Who is to Blame for the Opioid Epidemic?
A steady rise in opioid abuse has become more than an alarming trend, it is now a national crisis that must recognized. In years between 1999 and 2015 there were more than 183,000 deaths related to prescription opioid overdoses. These types of drugs can be identified as the main reason that deaths among a specific demographic, whites without a college degree, have risen substantially while death rates in other groups continue to fall. In the 1990s opioid abuse and overdose was rare but in recent years it has begun to account for 29 percent of all overdose deaths making it one of the most common drug related deaths especially in older age groups of 45-54 years old. What has caused such a sharp increase in the misuse of prescription opioids? There are different sides to this story but understanding the history and growing prevalence of these types of drugs can help us understand why this has happened in the U.S.
The Beginning of Opioid Use
The use of opioids to treat pain has been a part of medical community since the early 1900s when morphine was used to treat civil war soldiers for their injuries. When heroin was introduced as a new “wonder drug” in 1898 it wasn’t long before people discovered the addictive properties inherent in the medicine and it eventually became illegal in 1924. In the 1970s, prescription opioids like Percocet and Vicodin were introduced but doctors at the time were taught to strictly avoid prescribing the highly addictive medication to patients as much as possible. However, a letter in the New England Journal of Medicine in 1980 pushed back on the belief that these drugs were dangerous and addictive. The article claimed that out of the nearly 12,000 patients they studied, the development of addiction was rare among those who had no history of addiction or drug abuse. The authors of the study at the time believed death from use of the drug was also rare with less than 1 percent of the patients having adverse reactions.
Rebranding Opioids for Profit
Within a few years, the attitude among doctors regarding the use of opioids for pain treatment began to change and many believed that opioid maintenance therapy was completely safe for patients with chronic pain. In the 1990s there was a move to start making pain management more of a priority. The firm Purdue Pharma started testing a new drug called Oxycontin to act as a long-term painkiller and it went on the market in 1996. The introduction of this medication on the market, many believe, triggered the very beginning of the rising opioid use in the states. Purdue used aggressive marketing tactics to push Oxycontin, producing promotional videos that made dubious claims about the drug and distributing more than 15,000 of them to be used in physicians’ waiting rooms. From 1995 to 96, the number of painkiller prescriptions in the U.S. increased by 8 million and following the release of the Purdue video, they ultimately increased by 11 million. Since the company began marketing painkillers in 1995, Purdue Pharma has earned an estimated $35 billion in revenue.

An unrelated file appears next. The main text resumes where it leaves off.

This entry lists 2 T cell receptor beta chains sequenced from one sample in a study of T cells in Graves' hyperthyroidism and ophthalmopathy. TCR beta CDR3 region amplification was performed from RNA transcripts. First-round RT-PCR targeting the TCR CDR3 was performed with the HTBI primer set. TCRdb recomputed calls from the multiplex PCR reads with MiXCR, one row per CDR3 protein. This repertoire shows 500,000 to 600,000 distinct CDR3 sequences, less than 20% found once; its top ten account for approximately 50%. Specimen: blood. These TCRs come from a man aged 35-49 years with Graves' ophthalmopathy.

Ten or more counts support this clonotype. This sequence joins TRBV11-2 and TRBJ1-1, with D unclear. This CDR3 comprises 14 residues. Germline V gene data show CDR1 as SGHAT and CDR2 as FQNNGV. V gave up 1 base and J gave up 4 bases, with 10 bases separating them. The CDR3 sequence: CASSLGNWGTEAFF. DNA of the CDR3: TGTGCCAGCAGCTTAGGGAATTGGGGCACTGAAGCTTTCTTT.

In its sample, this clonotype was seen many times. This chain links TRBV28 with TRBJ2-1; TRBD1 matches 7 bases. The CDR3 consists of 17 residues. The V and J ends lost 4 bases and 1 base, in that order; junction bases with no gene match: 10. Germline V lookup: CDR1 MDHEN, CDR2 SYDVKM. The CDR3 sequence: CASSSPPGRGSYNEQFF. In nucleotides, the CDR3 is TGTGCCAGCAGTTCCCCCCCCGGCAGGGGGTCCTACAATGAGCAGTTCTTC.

Purdue Pharma continued to push the drug, taking out ads in medical journals to market Oxycontin in the early 2000s. They also sponsored a book by the Joint Commission to be used as a part of doctors’ required continuing education seminars which cited several studies suggesting that concerns about addiction side effects for painkillers were inaccurate and exaggerated. Their advertisements eventually got the company and three of its executives prosecuted by the justice department for a felony related to false marketing later in 2007. They were charged with misbranding the drug and downplaying the possibility of addiction, for which the executives pled guilty and settled with the U.S. government for $635 million. However, by then the damage had already been done in terms of changing the minds of both doctors and patients about the use of prescription opioids and purveying the myth that addiction was a non-issue.
Rising Numbers in the U.S.